Growth responses of seedlings of two neotropical pioneer species to simulated forest gap environments

J. W. Dalling, C. E. Lovelock, S. P. Hubbell

Research output: Contribution to journalArticlepeer-review


Traditional shade house experiments that expose plants to relatively uniform irradiance and light quality are inadequate to characterize the morphological, allocational and physiological plasticity that seedlings show to different gap environments. Here the design of a pot experiment is described that simulates the daily time course of irradiance and light quality in idealized gaps of six different sizes. Differences in response to gap size are illustrated using data from two pioneer species, Ochroma pyramidale, which recruits exclusively in large gaps and clearings, and Luehea seemannii, which colonizes small branchfall gaps as well as large gaps. Ochroma outperformed Luehea in relative growth rate in all except the smallest simulated gap size. Ochroma's superior performance in the larger gaps could be attributed to a larger proportional investment in leaf biomass (i.e. a higher leaf area ratio, LAR), and higher photosynthetic rates both on a leaf area and leaf mass basis. In the smallest simulated gaps LAR was not significantly different between the species, but Ochroma maintained a higher net assimilation rate. These results fail to support the suggestion that gap partitioning among pioneer species arises directly from morphological and biochemical specialization to particular gap light environments. Instead, it is suggested that partitioning may result from a trade-off between seedling growth and mortality determined by species allocational patterns and mediated by interactions with herbivores and pathogens.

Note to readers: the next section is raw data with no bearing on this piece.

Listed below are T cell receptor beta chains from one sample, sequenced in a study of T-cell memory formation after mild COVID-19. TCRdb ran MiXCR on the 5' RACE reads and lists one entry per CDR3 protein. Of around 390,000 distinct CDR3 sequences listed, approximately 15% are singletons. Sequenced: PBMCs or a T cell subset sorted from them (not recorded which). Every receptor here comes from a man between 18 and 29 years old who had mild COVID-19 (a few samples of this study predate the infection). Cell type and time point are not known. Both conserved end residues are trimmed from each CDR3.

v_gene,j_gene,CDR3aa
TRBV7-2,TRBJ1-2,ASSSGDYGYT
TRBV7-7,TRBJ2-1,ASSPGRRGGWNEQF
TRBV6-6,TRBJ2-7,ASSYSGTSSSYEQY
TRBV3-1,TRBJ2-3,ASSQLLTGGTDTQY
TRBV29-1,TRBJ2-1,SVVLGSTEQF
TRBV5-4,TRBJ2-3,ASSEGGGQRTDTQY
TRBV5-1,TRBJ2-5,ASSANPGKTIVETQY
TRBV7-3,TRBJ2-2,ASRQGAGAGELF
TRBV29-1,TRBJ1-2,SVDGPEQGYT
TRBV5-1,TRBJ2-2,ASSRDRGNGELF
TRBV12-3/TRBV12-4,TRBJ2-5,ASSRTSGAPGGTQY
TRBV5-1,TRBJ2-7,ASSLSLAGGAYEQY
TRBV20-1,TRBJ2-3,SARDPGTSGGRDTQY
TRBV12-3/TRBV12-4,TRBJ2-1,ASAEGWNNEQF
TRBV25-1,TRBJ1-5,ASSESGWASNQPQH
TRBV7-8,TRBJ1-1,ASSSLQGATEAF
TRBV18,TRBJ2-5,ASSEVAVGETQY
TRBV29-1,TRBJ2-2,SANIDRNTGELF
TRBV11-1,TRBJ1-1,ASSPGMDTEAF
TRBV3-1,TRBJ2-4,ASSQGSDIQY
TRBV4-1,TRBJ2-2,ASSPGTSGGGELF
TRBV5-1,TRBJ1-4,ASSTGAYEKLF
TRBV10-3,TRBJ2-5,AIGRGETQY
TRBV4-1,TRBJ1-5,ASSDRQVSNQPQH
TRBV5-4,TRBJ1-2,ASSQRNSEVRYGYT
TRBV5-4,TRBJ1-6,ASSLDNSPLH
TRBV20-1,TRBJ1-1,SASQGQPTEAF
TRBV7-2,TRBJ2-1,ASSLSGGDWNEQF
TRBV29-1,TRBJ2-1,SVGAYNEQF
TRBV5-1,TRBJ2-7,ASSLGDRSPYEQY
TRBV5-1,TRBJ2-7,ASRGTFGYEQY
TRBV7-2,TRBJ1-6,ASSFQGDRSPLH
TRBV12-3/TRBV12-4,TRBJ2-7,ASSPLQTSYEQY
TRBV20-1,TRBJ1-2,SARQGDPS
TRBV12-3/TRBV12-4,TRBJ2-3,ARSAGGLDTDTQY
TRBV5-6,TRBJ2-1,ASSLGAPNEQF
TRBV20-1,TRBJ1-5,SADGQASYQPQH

Original languageEnglish (US)
Pages (from-to)827-839
Number of pages13
JournalJournal of Tropical Ecology
Issue number6
StatePublished - Nov 1999
Externally publishedYes


  • Allocation patterns
  • Gap partitioning
  • Growth analysis
  • Light quality
  • Luehea
  • Ochroma
  • Pioneer
  • Simulated gap
  • Tropical rain forest

ASJC Scopus subject areas

  • Ecology, Evolution, Behavior and Systematics


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